Businesses pay a heavy price for bad communication, according to The Cost of Poor Communications, a report published by the Society of Human Resources Management. The report cited a survey of U.S. and United Kingdom companies with 100,000 employees each. The results revealed that “inadequate communication to and between employees” was responsible for an average loss of $62.4 million annually across the 400 companies.
Contrast that stunning figure with a finding from the Gallup polling organization that employees who have daily communication with their manager by email, phone or face to face are the most engaged. And when employees are engaged, Gallup reports, their performance is better.
Why Is Good Communication So Important?
The quality of communication can produce negative or positive outcomes.
Many risks arise from poor managerial communications, including:
- Miscommunication, which can result in:
- Lost productivity
- Inferior performance on objectives and goals
- Employee disengagement, which can result in:
- Low morale
- Less job satisfaction
- Poor performance
- Reduced productivity
- Low commitment
- More accidents
- Higher absenteeism
- Higher turnover
- Lower customer satisfaction
- Negative financial impact, such as the annual costs cited in the SHRM report.
Positive outcomes of consistently good managerial communication include:
- Better understanding and strong relationships among managers and their team members, which can result in:
- More accurate two-way transfer of information, guidance, directions, feedback and corporate messages
- Better teamwork
- Fewer errors
- Less rework
- Higher productivity
- Improved performance on objectives and goals
- Creation of a sustainable environment that empowers additional positive qualities and results, including:
- Higher employee engagement resulting in:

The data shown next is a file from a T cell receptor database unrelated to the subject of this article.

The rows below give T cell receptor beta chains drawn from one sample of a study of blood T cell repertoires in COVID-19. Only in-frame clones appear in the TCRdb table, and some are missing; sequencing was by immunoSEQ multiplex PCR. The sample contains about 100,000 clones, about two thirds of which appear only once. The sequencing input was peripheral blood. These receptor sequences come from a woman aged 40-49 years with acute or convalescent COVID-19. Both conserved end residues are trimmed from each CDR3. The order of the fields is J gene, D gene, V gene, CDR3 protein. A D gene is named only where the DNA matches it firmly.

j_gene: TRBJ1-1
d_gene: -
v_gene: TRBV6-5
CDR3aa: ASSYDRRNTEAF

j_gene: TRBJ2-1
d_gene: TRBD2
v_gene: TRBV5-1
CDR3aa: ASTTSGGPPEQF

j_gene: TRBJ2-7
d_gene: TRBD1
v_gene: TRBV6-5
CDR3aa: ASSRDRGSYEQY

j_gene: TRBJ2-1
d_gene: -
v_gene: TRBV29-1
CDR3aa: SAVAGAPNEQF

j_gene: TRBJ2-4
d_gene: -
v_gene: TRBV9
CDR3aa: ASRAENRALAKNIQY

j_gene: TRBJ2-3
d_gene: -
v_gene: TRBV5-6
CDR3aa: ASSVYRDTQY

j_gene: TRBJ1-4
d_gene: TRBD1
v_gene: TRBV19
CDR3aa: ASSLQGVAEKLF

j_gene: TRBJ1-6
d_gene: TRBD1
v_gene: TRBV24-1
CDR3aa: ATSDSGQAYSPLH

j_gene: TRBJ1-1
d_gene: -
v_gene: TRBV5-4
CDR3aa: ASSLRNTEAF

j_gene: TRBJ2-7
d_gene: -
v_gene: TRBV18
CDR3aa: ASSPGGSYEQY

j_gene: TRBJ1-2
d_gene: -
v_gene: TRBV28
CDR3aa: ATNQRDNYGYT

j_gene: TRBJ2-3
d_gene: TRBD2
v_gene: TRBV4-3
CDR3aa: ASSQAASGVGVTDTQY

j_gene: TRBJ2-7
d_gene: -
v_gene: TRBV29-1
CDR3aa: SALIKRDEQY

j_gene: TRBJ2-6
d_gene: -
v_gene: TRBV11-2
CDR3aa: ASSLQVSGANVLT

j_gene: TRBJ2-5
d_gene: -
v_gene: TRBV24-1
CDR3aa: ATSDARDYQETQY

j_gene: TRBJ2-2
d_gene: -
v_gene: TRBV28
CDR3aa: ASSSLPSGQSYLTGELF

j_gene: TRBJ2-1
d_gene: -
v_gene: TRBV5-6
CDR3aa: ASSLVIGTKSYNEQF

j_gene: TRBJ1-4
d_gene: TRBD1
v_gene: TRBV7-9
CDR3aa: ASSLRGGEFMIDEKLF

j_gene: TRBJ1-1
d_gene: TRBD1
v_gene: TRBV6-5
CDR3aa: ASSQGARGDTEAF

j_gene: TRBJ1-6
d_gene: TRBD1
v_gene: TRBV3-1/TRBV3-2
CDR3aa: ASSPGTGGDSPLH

- Better morale
- Greater job satisfaction
- Better performance and productivity
- Low commitment
- Fewer accidents
- Less absenteeism
- Lower turnover
- Higher customer satisfaction
- Positive impact on organizational finances, including:
- Increased revenue and profitability
- Lower costs attributed to poor communications as cited in the SHRM report
Managerial Communication at Every Level
As a manager, you likely communicate with direct reports, peers and superiors. Regardless of your audience, use body language to project a presence by standing and sitting straight, making eye contact, and speaking clearly and loudly enough for everyone to hear. And when the time comes, listen actively, showing your engagement by paraphrasing what you are hearing.
There are also specific ways to address each level of audience. Some tips for effective interactions down, across and up the organizational chart:
- Use a tone in keeping with your content.
- Be explicit.
- Ask for questions.
- Be patient, respectful and encouraging, as you would expect others to be.
- Say thank you.
- Apply the tips for Direct Reports.
- Speak face to face if possible.
- Break down silos.
- Offer more information than you expect to receive.
- Learn the boss’s listening style.
- Prepare a high-level message.
- Have a detailed version ready.
- Rehearse carefully.
- Start with your principal point — “I propose … “
- Offer a few details to support your proposal.
- Ask for feedback and questions.
Good managerial communication matters in today’s businesses because it drives employee engagement. And employee engagement fosters performance, productivity and dedication, which are important to every business’s profitability and long-term success.
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